2007 San Polino Brunello di Montalcino

SKU #1106744 94 points James Suckling

 Ash and spices, with hints of plums and dark fruits. Full-bodied, with layers of velvety tannins and lots of wood. Impressive intensity of ripe and balanced fruit. Better in 2015. Made from biodynamic grapes.  (1/ 2012)

93 points Wine Enthusiast

 Beautiful opening, dark concentration. Luscious dark fruit and huge aromatic intensity. Dark red cherry and crème de cassis. Inky black licorice, dried ginger and ground pepper. Defined and tight in the mouth with long mouthfeel and persistency.  (1/ 2012)

92 points Wine Spectator

 A round red, sporting cherry and plum flavors matched to a firm structure, followed by firm grip on the finish. This shows some power, along with a hint of clay or loam notes. Best from 2014 through 2028.  (6/ 2012)

Stephen Tanzer's International Wine Cellar

 Bright medium red. Varietally expressive aromas of red cherry, dried flowers, spices and leather. Suave, ripe and juicy, with penetrating acidity giving definition to the flavors of red berries and dried flowers. Good fresh Brunello with a light touch. Finishes with slightly dusty tannins and very good length.  (7/ 2012)

Share |
Price: $49.99

Real Time Inventory by location:

The item you have chosen is not in stock in our retail stores or within our main warehouse.

Product turnaround time varies by location of inventory and your chosen method of shipping/pickup. For a detailed explanation click here.

Product Reviews:

Add your own review of this item

By: Joe Manekin |  K&L Staff Member  |  Review Date: 7/11/2012  | Send Email
The purity of mixed berry and darker cherry fruit in this wine is impressive. Even though it's done in all barrique, the limestone rich galestro soil must have something to do with this wine's terrific poise and structure, especially in the very good, yet somewhat softer and friendlier 2007 vintage.

Fans of this product include:

Additional Information:

Varietal:

Sangiovese

- The most widely planted grape in Italy is Sangiovese, a high-acid grape with moderate to high tannins, apparent earthiness and subtle fruit. It is thought to have originated in Tuscany and its name, which translates to "blood of Jove," leads historians to believe it may date all the way back to the Etruscan period, though historical mentions only go as far back as the early 1700s. Though planted all over modern Italy, the most significant wines made from Sangiovese still come from Tuscany: Chianti and Brunello di Montalcino. Sangiovese must make up 75% of a blend from the Chianti DOCG t be labeled as such, traditionally allowing for Canaiolo, Trebbiano and Malvasia for the remainder, though more recently small proportions of Cabernet Sauvignon or Merlot have been allowed. In Brunello di Montalcino the wine must be made entirely of Sangiovese. Prugnolo is Montepulciano's name for Sangiovese, and it is used there for the Vino Nobile di Montepulciano wines. In the DOC of Carmignano Sangiovese can be blended with 20% Cabernet Sauvignon. There are also Super Tuscans, IGT wines that blend Sangiovese with large proportions of Cabernet or Merlot. Elsewhere in Italy it is a workhorse grape, though it does find some success (though not the longevity) in the Montefalco and Torgiano wines of Umbria as well as the foundation of Rosso Piceno and a significant element of Rosso Conero from the Marches. Like Nebbiolo, Sangiovese has struggled to find footing outside of Italy, though in recent years California wineries have been having better fortune with grape plantings in the Sierra Foothills/El Dorado County, as well as Sonoma County and the Central Coast.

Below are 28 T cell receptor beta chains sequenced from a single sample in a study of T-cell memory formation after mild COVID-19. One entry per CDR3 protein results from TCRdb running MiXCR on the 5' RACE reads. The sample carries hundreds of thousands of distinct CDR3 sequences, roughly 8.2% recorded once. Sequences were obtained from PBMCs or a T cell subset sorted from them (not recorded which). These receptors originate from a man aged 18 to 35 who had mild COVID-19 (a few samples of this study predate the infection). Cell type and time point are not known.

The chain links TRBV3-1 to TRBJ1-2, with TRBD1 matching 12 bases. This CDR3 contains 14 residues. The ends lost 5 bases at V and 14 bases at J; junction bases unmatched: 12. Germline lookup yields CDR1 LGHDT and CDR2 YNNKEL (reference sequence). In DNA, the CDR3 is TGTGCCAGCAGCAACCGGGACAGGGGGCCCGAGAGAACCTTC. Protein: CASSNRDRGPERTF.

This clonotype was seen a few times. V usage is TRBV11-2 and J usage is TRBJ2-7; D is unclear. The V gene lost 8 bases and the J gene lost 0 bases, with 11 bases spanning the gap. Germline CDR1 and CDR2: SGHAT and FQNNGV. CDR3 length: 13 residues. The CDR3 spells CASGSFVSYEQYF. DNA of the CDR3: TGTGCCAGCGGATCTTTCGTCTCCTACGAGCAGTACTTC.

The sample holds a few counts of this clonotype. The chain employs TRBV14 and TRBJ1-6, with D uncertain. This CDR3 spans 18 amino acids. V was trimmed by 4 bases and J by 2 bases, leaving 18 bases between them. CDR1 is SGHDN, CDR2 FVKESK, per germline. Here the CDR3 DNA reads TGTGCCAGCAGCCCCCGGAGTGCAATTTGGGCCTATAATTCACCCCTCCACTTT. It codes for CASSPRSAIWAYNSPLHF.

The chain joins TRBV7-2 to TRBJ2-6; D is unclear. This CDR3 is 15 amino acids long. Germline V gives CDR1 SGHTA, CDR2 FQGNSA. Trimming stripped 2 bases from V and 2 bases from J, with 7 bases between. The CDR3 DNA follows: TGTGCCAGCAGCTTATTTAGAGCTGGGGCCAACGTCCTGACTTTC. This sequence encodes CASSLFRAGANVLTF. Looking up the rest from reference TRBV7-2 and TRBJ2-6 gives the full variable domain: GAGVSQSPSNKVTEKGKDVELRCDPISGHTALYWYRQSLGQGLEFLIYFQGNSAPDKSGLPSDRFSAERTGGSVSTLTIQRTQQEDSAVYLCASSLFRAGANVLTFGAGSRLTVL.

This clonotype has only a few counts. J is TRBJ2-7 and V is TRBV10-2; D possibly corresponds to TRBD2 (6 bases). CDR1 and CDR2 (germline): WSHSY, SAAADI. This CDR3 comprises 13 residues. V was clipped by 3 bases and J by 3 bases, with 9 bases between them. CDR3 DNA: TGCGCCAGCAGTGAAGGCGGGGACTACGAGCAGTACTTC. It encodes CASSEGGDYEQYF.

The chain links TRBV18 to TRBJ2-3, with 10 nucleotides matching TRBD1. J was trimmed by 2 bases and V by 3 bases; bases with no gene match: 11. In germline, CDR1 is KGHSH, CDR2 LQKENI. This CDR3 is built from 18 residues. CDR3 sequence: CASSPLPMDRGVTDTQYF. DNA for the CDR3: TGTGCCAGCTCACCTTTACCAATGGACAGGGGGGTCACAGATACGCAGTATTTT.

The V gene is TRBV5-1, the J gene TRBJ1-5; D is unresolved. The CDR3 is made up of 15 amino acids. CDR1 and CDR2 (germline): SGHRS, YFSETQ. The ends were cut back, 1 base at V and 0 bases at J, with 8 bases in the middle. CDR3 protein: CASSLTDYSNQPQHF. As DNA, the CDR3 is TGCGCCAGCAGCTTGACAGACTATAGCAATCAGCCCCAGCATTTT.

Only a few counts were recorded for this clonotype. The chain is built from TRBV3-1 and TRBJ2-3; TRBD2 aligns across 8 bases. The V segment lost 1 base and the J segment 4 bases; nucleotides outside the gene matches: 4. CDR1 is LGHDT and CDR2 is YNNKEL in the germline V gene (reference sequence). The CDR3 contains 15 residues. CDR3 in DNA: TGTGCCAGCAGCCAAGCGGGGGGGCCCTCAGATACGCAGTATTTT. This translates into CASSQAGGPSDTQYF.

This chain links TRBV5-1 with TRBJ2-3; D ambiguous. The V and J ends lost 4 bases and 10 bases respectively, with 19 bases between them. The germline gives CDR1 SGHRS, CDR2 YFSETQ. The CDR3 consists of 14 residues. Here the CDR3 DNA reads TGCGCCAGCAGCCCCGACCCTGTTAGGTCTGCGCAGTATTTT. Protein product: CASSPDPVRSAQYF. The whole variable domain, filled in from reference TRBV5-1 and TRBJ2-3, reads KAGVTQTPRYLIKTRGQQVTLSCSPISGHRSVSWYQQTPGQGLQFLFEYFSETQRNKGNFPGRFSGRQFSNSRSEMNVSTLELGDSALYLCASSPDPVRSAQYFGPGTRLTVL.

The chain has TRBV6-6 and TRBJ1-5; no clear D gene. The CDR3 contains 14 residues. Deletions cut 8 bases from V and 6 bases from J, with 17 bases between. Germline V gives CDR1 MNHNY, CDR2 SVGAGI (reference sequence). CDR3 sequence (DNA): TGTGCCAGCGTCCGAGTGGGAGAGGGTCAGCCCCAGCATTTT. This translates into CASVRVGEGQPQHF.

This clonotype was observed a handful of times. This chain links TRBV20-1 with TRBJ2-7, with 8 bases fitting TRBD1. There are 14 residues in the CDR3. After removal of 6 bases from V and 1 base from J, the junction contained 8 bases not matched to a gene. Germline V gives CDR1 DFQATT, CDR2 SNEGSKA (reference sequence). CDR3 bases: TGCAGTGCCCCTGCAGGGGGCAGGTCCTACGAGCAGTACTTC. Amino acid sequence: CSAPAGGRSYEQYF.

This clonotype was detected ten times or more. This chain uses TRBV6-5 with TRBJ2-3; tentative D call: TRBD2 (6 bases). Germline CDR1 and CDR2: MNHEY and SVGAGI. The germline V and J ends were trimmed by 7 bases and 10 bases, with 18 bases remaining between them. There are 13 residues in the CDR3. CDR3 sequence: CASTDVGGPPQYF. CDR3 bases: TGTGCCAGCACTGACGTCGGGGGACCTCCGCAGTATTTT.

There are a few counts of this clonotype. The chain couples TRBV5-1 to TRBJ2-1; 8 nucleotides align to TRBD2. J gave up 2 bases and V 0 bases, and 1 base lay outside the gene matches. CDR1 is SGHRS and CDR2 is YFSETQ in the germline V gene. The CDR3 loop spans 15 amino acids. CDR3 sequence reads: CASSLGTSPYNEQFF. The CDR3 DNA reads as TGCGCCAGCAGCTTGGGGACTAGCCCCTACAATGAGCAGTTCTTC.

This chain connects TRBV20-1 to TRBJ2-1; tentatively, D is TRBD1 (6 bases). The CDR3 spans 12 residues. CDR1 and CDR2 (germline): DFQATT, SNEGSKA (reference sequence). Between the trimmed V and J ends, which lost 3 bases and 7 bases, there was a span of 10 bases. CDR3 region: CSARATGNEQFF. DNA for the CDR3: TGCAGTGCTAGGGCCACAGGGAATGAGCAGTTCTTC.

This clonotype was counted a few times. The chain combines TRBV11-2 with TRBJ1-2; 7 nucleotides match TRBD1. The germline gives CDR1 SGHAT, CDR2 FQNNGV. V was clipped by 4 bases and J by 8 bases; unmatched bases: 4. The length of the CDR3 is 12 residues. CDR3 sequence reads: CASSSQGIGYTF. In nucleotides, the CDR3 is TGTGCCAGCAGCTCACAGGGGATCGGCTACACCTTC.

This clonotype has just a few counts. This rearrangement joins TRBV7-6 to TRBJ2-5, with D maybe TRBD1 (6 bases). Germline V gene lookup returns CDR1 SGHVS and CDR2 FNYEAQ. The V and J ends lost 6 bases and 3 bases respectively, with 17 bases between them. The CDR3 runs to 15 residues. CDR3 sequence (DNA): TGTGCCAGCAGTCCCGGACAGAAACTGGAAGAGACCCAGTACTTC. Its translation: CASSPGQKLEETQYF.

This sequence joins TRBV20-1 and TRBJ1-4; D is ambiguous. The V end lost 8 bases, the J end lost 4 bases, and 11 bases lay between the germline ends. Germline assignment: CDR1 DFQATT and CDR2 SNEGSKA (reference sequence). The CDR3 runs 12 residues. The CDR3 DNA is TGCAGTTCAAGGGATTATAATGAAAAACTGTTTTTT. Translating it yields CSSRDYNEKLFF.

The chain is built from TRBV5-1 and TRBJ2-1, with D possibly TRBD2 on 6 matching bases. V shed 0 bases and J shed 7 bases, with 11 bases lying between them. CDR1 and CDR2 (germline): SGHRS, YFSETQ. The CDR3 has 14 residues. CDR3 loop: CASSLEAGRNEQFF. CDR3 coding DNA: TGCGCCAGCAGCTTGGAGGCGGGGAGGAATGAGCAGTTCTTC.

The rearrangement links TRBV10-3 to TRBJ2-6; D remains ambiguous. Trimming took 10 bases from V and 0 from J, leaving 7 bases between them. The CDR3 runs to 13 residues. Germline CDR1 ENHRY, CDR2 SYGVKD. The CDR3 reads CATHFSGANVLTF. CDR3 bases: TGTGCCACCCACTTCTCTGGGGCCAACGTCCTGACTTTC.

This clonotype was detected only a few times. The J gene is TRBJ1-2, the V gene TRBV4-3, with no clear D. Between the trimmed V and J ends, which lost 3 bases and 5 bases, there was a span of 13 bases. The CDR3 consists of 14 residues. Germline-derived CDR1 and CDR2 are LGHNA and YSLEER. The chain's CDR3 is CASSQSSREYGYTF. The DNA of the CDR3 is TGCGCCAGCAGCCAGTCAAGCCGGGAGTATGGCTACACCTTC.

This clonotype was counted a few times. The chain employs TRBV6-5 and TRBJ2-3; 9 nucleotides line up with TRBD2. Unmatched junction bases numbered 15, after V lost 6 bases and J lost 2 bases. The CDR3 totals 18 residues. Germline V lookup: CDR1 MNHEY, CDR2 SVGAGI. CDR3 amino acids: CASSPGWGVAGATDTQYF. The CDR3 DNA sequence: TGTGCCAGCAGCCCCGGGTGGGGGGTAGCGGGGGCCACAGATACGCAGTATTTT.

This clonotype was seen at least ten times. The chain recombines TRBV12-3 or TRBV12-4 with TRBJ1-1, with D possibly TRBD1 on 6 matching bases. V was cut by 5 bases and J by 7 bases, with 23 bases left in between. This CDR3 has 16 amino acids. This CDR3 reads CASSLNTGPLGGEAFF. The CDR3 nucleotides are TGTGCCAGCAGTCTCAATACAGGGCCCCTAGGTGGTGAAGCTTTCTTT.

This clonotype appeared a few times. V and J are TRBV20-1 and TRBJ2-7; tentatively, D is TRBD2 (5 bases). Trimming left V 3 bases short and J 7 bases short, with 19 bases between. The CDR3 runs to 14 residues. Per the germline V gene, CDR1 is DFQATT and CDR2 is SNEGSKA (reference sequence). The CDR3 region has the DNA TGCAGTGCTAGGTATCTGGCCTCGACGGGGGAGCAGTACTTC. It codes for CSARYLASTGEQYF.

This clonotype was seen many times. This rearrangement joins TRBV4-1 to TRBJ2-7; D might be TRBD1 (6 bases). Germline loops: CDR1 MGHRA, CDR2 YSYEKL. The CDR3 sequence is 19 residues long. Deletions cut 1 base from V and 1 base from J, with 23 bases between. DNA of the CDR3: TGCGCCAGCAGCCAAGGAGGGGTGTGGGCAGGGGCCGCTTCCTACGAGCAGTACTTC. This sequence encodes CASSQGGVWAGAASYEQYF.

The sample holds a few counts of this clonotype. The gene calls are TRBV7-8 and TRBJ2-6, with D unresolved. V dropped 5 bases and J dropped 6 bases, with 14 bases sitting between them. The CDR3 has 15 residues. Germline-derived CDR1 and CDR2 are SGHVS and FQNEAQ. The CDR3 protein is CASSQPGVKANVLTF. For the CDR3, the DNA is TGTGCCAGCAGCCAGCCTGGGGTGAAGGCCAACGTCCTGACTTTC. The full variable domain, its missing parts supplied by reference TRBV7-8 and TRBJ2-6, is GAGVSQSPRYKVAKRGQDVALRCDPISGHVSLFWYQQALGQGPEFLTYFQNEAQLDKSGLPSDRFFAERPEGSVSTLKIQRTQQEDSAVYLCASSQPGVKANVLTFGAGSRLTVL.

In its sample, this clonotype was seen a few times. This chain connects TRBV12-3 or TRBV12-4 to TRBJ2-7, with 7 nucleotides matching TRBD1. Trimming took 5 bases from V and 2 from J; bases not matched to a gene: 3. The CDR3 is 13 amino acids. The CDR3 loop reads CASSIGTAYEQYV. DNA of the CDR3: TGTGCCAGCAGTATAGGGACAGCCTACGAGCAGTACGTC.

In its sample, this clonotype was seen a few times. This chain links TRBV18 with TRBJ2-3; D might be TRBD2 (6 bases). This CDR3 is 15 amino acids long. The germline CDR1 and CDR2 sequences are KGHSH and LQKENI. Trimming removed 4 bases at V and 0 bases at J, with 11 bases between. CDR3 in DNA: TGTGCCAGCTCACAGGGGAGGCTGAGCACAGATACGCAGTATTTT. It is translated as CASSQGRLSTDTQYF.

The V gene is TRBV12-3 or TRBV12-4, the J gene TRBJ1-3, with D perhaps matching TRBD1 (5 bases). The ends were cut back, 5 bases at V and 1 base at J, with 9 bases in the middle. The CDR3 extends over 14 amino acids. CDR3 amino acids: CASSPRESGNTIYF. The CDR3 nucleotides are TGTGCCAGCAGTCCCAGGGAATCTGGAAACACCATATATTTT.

Country:

Italy

- Once named Enotria for its abundant vineyards, Italy (thanks to the ancient Greeks and Romans) has had an enormous impact on the wine world. From the shores of Italy, the Romans brought grapes and their winemaking techniques to North Africa, Spain and Portugal, Germany, France, the Danube Valley, the Middle East and even England. Modern Italy, which didn't actually exist as a country until the 1870s, once produced mainly simple, everyday wine. It wasn't until the 1970s that Italy began the change toward quality. The 1980s showed incredible efforts and a lot of experimentation. The 1990s marked the real jump in consistent quality, including excellence in many Region that had been indistinct for ages. The entire Italian peninsula is seeing a winemaking revolution and is now one of the most exciting wine Region in the world. For our entire Italian wine selection, click here. Click for a list of bestselling items from all of Italy.
Sub-Region:

Tuscany

Specific Appellation:

Brunello di Montalcino

- Made from 100% Sangiovese grapes from a specific clone called "Brunello" in the town of Montalcino. Situated in the southwestern part of Tuscany the town of Montalcino sits on a ridge about 400 feet above the Eastern plain. This ridge divides the region into three diverse growing areas. The northeastern part produces wines with brighter fruit, more cherry and high tone notes and somewhat leaner body. The southeastern portion often referred to, as the "Golden Triangle" is the home of Biondi Santi, the family who invented Brunello and championed its production for half a century before anyone else. This region produces wines with rich body, deep ripe cherry to plum fruit with lots of earth and spice. The third portion is the southwesterly facing slope which is the warmest (hence the ripest grapes), consistently producing wines with more breadth and richness. At the turn of this century, there were more than 150 growers who produce the 233,000 cases annually from the 2863 acres inscribed to Brunello.
Alcohol Content (%): 14.5